By Adv. Masood Peshimam, Word For Peace
History is a social science. Its facts can’t be tasted in the lab. It is the duty of the scholars, historians, researchers and the media practitioners to put the facts straight. Any distortion of facts to satisfy the whim and caprice of the present communal culture is to abandon the essence of credibility. History cannot be read and experienced with a prejudiced mind and blinkered vision.
The move to bring back the antique like KOHINOOR or anything of that kind is to revisit or revive the moments of past glory whether of Mughals, Rajputs, Marathas or other Indian natives. In the present situation, reclaiming Kohinoor from Britain has attracted an increasingly growing attention.
It is said that the Sikh prince had gifted it to the Britishers. But it is not supported with any fine logic as the prince was not mature enough to attend to such important matters and the compelling circumstances can’t be equated with the choice of free will.
The campaign to bring back Kohinoor equally smelt the distortion of the historical facts with the blacking out of the period which was closely associated with the illustrious diamond. The very narration as to how it came into the possession of Sikhs is deliberately washed out.
Embarrassingly, it is to note that the entire Mughal period distinguished for possessing the precious jewel is overlooked to trivialise the moments of glory of that period.
There are a lot of narrations and the anecdotes concerning the precious diamond. The glaring revelations emerged in the writing of Emperor Babar in Babar’s name. It is said that in the battle of Panipat with the defeat of Ibrahim Lodhi, the maharajah of Gwalior had gifted Kohinoor to Humayun. Later on, Humayun handed it over to the emperor Babar. Subsequently in the realm of Shahjahan, the emperor had embellished the Takht-e-Tause with the magnificent jewel which attracted the jewellers, craftsmen and artists from far and wide.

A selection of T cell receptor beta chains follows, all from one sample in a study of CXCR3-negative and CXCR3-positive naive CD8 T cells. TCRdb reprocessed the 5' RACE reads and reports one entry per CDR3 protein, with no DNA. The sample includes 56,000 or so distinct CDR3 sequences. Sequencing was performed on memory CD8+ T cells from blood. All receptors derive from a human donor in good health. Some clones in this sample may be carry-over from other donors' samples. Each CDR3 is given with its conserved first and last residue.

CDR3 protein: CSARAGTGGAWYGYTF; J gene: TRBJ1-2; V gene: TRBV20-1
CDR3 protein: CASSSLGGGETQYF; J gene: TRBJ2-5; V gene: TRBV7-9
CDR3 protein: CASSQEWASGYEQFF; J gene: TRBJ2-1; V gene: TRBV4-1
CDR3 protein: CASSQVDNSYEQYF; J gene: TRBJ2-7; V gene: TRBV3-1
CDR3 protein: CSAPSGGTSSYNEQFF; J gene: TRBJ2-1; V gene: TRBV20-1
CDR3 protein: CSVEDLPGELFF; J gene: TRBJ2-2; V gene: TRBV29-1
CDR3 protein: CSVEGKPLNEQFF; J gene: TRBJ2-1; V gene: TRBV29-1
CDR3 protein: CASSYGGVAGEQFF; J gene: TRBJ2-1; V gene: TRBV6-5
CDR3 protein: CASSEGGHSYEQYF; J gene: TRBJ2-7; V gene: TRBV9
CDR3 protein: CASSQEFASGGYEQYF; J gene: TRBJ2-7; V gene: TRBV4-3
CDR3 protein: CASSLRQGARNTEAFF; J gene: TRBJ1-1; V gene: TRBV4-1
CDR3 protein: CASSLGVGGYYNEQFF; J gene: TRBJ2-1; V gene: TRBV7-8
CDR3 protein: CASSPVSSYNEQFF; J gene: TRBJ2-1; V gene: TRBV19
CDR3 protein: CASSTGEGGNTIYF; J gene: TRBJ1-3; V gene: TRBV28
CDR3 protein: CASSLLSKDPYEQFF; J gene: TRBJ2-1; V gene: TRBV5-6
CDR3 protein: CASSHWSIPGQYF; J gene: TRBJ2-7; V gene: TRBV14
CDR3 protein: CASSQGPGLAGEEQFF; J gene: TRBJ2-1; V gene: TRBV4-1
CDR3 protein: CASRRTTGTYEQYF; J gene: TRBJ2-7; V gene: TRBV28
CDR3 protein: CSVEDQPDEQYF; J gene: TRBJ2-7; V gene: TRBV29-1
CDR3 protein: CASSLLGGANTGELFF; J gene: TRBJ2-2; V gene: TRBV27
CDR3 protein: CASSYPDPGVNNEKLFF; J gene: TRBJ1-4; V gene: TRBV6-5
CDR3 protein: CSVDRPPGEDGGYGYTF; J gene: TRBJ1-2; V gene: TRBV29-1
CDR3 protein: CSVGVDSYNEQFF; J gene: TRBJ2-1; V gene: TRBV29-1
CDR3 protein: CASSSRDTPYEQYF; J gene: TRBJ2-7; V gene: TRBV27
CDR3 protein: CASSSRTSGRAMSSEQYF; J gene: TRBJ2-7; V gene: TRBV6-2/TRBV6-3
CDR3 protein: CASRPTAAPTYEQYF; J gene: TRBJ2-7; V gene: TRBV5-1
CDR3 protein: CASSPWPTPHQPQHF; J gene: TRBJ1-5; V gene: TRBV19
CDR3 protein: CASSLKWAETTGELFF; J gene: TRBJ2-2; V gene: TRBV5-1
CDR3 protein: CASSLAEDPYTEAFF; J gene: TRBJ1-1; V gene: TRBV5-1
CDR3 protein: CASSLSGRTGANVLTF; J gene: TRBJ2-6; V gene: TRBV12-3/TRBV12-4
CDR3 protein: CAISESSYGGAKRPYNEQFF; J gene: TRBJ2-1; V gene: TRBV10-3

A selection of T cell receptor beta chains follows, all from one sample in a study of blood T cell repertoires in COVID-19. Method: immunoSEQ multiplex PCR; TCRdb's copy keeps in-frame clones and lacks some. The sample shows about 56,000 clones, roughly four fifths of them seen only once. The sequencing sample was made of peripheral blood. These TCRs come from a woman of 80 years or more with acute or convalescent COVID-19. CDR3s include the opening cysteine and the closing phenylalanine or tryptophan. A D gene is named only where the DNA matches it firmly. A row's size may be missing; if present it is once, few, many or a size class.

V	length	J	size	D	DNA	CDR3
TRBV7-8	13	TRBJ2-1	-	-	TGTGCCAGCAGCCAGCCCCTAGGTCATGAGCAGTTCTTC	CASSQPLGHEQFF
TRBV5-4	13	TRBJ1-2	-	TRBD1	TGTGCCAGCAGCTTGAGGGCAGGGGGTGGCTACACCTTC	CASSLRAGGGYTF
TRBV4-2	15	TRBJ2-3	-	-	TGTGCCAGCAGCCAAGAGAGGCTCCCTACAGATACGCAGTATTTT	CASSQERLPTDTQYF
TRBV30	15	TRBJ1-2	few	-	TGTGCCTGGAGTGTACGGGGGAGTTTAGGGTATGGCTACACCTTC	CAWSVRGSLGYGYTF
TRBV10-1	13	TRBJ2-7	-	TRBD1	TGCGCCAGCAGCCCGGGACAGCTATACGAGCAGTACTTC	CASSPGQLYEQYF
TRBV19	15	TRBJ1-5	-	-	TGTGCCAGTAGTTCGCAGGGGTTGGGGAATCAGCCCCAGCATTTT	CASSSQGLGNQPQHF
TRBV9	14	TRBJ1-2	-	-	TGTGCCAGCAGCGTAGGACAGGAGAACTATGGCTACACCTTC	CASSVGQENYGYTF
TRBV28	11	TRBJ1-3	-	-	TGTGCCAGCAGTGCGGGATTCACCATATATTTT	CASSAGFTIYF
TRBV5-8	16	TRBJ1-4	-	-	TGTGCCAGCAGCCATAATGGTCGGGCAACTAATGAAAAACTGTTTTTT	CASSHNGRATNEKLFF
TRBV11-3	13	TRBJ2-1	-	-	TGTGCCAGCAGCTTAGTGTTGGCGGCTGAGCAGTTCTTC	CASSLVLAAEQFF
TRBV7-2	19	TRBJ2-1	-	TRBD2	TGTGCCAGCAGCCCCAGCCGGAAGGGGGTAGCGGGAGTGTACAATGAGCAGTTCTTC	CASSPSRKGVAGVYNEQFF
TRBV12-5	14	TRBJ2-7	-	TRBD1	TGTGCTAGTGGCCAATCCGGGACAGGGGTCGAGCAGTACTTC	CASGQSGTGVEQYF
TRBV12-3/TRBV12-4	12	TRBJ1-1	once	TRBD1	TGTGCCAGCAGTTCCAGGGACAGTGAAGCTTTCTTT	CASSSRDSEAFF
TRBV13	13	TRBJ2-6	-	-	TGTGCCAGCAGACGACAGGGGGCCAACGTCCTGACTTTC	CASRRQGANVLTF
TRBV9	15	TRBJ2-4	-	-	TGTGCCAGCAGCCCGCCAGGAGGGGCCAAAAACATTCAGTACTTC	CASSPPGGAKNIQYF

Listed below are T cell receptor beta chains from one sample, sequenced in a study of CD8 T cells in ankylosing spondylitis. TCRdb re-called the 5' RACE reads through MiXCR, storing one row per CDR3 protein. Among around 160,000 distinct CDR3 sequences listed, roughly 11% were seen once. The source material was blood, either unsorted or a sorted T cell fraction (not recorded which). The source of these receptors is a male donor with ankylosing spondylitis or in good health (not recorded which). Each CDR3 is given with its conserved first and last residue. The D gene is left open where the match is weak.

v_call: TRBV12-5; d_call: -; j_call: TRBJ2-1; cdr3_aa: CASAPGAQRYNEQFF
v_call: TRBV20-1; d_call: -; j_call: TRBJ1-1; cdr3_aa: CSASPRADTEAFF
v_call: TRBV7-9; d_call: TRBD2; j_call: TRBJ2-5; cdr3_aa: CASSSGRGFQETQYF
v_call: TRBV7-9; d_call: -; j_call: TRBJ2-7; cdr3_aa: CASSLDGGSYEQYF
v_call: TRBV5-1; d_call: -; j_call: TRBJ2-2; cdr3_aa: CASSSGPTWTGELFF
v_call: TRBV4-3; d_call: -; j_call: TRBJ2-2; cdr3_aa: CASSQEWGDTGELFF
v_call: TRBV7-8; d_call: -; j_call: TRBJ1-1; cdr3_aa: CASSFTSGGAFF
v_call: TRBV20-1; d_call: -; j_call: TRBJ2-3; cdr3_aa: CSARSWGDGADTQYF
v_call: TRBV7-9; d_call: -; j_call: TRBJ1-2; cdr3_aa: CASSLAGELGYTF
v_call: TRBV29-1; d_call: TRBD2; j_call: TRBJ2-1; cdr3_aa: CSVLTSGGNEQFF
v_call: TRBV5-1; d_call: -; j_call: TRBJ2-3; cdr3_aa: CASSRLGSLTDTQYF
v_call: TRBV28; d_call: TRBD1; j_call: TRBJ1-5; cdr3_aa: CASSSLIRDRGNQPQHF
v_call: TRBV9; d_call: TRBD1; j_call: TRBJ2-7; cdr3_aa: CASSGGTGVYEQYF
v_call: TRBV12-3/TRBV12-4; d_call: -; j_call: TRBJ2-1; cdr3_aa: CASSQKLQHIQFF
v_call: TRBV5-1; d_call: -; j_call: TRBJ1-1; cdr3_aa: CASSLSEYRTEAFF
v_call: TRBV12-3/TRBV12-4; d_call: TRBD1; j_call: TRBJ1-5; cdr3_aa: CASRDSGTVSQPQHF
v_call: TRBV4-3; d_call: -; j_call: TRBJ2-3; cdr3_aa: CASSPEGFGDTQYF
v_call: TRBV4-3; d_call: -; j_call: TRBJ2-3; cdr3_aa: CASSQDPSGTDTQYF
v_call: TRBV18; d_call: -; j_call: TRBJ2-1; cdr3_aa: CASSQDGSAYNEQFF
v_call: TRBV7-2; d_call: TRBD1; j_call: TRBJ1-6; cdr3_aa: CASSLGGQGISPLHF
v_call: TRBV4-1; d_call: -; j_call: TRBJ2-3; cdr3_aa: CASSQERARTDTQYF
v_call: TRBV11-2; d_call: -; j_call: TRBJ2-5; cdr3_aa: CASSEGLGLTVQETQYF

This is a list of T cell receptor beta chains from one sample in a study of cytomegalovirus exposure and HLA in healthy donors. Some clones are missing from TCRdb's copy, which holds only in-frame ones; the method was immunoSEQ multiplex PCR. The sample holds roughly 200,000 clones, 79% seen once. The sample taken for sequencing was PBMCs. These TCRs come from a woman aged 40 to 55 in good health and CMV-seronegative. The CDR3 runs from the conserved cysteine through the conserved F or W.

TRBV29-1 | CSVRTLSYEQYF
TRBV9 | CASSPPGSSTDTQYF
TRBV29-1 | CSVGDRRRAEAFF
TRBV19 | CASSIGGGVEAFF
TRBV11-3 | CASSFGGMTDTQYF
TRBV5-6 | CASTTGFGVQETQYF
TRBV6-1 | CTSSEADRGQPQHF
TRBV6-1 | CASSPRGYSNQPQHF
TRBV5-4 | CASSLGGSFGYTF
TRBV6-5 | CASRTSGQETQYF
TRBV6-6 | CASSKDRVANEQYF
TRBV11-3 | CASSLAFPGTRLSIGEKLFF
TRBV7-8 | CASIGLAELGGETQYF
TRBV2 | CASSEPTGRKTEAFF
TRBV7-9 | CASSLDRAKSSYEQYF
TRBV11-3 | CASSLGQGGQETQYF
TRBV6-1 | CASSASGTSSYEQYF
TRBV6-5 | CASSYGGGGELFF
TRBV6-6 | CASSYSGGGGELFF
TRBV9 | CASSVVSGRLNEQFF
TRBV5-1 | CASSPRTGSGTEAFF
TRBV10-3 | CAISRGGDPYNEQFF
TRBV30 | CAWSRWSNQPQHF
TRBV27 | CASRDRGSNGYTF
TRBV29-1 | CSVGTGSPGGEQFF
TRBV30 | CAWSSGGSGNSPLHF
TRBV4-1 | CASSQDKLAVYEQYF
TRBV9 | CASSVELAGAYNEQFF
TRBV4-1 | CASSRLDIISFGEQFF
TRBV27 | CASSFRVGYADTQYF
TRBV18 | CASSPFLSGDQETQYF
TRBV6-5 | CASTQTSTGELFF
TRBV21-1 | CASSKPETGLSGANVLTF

The jewellers and the craftsmen continued to visit Mughal darbar. This was during the reign of Aurangzeb. The famous gemmologist from Venice came to the Mughal darbar. Aurangzeb asked him to shape it up further to enhance its beauty. However in the process the diamond fell down and broke. Aurangzeb punished the gemmologist from Venice with the heavy fine.
With the passage of time the Mughal period was marred with the sharp decline. In the teeth of escalating decline Muhammad Shah Rangila was at the helm of affairs which attracted the devastating invasion of Nadir Shah. Nadir Shah unleashed the reign of terror. The devastating terror of Nadir Shah made Muhammad Shah Rangila surrender his crown and the precious jewel to Nadir Shah begging for mercy. Nadir Shah went back to Iran with the Takhte Taus and the Kohinoor in his possession. With the Murder of Nadir Shah the Kohinoor adorned the crown of Ahmad Shah. Ahmed Shah faced the worrying moments with his son held hostage by the Sikhs. Ahmed Shah’s son was intensely tortured for securing the precious jewel. Thus Kohinoor passed into the possession of Sikhs.
Interestingly the Sikhs failed to effectively challenge the supremacy of the Britishers and in the process were reconciled with the delivery of the illustrious diamond to the Britishers. It was projected as the gift as those having upper hand are free to choose their own interpretations and meanings and weak have no option except submission.
The precious jewel continued to adorn the Mughal glory largely and later added glory to the Sikh regime before it was handed over to the Britishers.
However while discussing the travels of Kohinoor the association with the Mughal period is washed out. Restraining the natation of the Mughal period in the backdrop of Kohinoor is to bypass its glory.